The estuary produced few surprises, with only one Saunders's Gull, 5 Falcated Duck and 4 Whooper Swan remaining from the winter and 30 Barn Swallow suggesting spring. The only shorebirds found were a mixed flock of ca 60 Far Eastern and Eurasian Curlew, and most numerous species by far was Black-headed Gull, with an estimated 6 000 +. Raptors there included single Common Buzzard, Osprey, Hen Harrier and Kestrel and ca 5 Black Kite.
In woodland at Dadapo at least 30 Pale Thrush in one small area (the flock also containing a single White's Thrush and the personal first Grey-backed and Brown-headed Thrushes of the spring), along with single Grey Bunting, Brown Flycatcher and Eastern Crowned Warbler.
Gunsan ferry to Eochong Island, April 9 - 11
On the ferry to Eo-cheong Do rain and wind made viewing birds challenging. Nonetheless, I did note one Streaked Shearwater.
After lunch we walked to the light-house. Pale Thrush were perhaps the most abundant thrush, although many eunomus, a few naumanni Dusky and several Scaly Thrushes were encountered, too. There were quite a few Olive-backed and Buff-bellied Pipits. Black-faced Buntings were the most numerous bunting. A single Little Bunting was seen, too.The most abundant bird was the Barn Swallow: easily over a thousand island wide. During bad weather groups of 100-200 were counted under the eaves of roofs in a few locations. On the west side of the island an Asian Brown Flycatcher was watched for several minutes. A Pacific Swift flew over. In the village reservoir a macronyx Yellow Wagtail was seen. Just before dinner a few Sanderlings as well as a few other shore birds such as Red-necked Stints and a Sharp-tailed Sandpiper were on the beach.
Eochong Island, April 10
The morning was particularly discouraging. High wind and seas stranded us on the island and the rain made birding very uncomfortable.
By about 11 a.m. the weather allowed us to venture out again. We wandered through the meadows and spotted a Japanese Lesser Sparrowhawk. At the edge of a meadow a Striated Heron flew into cover. Barn Swallows zipped around every field, many were cluttered dead and dying on the ground where they had roosted though the stormy weather. In the evening before the light faded a Chinese Blackbird in the company of a Grey Thrush was observed. In the canal next to the island's clinic a single male Siberian Blue Robin was seen.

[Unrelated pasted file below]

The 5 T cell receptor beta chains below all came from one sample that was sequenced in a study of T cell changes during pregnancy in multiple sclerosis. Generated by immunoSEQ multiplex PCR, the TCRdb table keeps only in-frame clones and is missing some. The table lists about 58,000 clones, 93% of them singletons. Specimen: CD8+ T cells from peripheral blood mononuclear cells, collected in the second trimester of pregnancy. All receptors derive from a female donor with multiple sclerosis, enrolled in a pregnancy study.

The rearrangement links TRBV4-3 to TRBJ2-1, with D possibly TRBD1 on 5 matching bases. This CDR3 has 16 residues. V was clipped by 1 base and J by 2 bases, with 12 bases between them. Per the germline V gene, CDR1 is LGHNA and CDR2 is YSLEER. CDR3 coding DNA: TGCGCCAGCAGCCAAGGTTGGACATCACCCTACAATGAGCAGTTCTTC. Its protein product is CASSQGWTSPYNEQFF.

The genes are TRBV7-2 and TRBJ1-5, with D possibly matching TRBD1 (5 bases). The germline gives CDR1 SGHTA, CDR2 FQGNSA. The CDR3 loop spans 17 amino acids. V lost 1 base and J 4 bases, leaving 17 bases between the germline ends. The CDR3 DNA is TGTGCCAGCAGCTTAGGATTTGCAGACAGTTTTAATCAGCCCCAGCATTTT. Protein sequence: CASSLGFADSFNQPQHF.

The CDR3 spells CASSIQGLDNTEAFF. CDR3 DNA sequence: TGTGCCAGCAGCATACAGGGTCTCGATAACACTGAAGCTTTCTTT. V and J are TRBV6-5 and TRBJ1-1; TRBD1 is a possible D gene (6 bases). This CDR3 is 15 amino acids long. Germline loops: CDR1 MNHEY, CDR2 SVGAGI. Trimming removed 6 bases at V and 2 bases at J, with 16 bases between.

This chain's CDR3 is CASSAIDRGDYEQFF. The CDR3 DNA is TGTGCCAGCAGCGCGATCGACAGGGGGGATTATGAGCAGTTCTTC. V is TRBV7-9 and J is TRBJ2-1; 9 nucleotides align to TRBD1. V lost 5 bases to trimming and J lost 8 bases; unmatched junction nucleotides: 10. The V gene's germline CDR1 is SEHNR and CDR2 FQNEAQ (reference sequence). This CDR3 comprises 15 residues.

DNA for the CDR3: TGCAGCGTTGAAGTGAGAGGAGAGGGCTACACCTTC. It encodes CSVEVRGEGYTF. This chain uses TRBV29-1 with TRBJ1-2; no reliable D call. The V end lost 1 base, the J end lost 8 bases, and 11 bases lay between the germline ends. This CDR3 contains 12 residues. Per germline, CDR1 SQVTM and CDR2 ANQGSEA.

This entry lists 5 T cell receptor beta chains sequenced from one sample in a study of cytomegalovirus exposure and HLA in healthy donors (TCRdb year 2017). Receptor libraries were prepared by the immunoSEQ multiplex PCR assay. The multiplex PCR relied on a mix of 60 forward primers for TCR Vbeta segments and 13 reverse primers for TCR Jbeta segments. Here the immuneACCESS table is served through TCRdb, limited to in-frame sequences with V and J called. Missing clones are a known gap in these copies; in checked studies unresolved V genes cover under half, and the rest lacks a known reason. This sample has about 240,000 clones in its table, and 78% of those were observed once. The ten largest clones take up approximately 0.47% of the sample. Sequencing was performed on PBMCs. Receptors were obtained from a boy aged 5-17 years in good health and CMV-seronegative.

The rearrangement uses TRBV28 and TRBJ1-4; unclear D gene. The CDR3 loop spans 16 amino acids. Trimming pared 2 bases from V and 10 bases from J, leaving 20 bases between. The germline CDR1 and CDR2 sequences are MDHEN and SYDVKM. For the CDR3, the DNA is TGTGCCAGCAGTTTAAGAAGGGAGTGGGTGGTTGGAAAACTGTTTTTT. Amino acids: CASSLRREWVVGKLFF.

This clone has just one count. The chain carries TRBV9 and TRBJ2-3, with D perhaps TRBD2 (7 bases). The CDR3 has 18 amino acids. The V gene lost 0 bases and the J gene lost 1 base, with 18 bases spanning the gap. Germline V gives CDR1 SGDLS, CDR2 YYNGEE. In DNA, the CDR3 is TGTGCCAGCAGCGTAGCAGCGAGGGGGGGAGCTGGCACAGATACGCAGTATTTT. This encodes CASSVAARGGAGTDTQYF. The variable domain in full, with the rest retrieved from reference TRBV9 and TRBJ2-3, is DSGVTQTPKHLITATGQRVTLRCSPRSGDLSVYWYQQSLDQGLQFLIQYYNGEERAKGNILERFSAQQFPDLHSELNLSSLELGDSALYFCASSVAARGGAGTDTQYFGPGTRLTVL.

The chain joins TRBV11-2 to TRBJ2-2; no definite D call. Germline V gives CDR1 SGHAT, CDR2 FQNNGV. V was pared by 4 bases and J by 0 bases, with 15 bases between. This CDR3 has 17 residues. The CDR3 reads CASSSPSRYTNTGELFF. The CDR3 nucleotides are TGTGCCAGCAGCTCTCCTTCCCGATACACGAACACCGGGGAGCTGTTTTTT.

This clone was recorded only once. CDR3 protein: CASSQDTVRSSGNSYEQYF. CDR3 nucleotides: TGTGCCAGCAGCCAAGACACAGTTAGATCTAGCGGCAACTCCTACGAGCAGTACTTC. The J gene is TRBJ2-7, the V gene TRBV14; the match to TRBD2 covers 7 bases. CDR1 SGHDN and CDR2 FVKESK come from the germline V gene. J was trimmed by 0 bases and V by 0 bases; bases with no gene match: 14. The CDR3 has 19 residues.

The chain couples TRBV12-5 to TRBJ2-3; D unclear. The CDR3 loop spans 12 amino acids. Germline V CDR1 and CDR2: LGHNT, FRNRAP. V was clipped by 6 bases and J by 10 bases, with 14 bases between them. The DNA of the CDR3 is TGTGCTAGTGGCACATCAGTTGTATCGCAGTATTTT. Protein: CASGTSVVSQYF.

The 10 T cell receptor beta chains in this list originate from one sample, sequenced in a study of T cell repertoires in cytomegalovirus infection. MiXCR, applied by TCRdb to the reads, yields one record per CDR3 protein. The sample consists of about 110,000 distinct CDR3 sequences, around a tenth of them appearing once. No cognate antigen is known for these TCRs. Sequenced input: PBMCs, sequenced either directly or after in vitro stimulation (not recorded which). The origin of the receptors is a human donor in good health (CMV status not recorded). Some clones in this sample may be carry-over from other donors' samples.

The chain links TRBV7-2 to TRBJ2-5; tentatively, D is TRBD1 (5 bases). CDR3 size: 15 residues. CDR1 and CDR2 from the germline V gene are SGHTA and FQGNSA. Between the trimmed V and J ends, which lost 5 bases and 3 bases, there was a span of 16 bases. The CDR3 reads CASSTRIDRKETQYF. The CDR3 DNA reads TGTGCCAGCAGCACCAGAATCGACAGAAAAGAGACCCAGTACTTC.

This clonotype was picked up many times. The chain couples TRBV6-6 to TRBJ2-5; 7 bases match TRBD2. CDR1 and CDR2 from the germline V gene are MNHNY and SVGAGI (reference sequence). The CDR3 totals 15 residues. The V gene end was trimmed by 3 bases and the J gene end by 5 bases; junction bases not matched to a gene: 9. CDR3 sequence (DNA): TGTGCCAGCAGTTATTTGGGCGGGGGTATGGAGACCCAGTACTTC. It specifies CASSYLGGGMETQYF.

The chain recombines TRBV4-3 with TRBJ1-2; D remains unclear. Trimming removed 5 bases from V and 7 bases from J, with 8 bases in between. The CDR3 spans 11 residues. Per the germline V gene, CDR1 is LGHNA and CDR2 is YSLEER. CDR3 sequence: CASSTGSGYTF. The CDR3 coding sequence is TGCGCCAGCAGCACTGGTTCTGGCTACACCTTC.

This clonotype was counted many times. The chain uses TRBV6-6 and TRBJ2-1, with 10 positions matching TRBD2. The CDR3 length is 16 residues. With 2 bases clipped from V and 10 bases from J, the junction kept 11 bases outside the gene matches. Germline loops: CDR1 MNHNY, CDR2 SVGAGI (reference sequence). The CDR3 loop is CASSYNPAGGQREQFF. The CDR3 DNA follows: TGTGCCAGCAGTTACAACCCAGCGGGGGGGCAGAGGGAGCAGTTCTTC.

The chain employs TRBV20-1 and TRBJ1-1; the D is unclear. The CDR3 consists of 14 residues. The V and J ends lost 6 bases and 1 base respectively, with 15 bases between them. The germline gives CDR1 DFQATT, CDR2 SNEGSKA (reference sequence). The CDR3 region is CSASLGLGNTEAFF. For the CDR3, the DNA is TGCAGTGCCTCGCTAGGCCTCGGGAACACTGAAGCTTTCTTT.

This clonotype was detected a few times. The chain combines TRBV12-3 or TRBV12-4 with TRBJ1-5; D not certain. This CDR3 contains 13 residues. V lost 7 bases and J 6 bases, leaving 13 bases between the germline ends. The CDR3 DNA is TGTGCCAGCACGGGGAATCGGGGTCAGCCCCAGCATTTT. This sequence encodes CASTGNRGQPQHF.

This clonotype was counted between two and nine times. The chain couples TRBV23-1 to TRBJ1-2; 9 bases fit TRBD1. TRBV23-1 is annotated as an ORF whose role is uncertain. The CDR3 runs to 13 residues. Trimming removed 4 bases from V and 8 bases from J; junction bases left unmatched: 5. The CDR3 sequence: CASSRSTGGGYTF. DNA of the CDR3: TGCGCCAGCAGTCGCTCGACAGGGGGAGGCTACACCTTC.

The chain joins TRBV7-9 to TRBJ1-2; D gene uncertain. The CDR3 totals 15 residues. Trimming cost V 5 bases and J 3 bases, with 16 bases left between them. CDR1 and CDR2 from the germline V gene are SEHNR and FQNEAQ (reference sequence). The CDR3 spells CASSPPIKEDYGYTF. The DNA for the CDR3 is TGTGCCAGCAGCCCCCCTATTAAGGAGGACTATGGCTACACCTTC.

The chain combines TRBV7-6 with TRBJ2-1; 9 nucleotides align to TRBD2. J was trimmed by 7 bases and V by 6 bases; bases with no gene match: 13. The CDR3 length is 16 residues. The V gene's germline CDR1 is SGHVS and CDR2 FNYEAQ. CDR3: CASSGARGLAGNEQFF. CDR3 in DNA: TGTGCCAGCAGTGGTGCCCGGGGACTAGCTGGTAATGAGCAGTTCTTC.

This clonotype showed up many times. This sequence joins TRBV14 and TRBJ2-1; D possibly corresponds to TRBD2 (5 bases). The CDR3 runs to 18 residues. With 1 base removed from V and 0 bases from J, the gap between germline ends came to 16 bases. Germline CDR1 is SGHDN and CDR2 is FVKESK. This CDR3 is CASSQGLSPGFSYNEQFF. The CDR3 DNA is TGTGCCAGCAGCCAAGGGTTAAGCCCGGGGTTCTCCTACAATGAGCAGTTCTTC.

Eochong Island, April 11
In the morning on the slopes west of the village two Long-tailed Shrikes were seen. Just before the ferry came to take us back to Kunsan a couple of Chinese Grosbeak were seen in the trees near the elementary school and a Hoopoe was flushed from the field east of the reservoir.
Yeongjeongdo, April 10
The islands north-eastern mudflats at Yongyudo revealed several Barn Swallows sweeping over the lake, with a pair of "amorous" Hoopoes nearby. A rose- breasted Mongolian Plover scuttled to and fro on the mud, as well as 3 Sharp-tailed Sandpipers - all personal first birds of the season.
Far -eastern Curlews dominated the estuary, with a handful of Eurasian thrown in: also 11 "Eastern" Oystercatcher, a few Little Ringed and Kentish Plovers, 4 Bar-tailed Godwit, and excellent views of 3 Great Knot, sporting chestnut-backed breeding feathers.
Winter hangovers included 5 Grey Plover, 3 Dunlin, and oddly, 3 late Red-Breasted Mergansers floating further out - the first I have noticed in the Seoul vicinity.
Best of the day however, another early bird - a Chinese Egret on the lake, in splendid summer finery.
Taejongdae, Busan, April 10
With heavy overcast, low cloud, periods of rain and strong winds, some downed migrants were only to be expected. Although numbers were low, a range of very good species were seen.
Species of note included ca 7 Siberian Stonechat, single personata and spodocephala Black-faced Bunting and the personal first ocularis White Wagtail of the year just outside of the park. In the park itself, ca 4 Grey Bunting (including excellent views of a female), a single Pacific Swift, the personal first Brown (1), Blue-and-white (3 males) and Narcissus Flycatchers (3 males) of the spring; the personal first confirmed Korean Bush (1) and the first Eastern Crowned Warblers (4) of the spring; and the personal first Japanese Robin -- with three of the latter seen well, including one bird singing weakly.
In addition, ca 5 Black Kite, 1 Osprey, 2 or 3 Asian Stubtail and ca 20 Pale Thrush were logged, while most unexpected considering the very early date was a minivet (either Ashy or perhaps less likely a Ryukyu?) heard calling as it flew off in to the low cloud.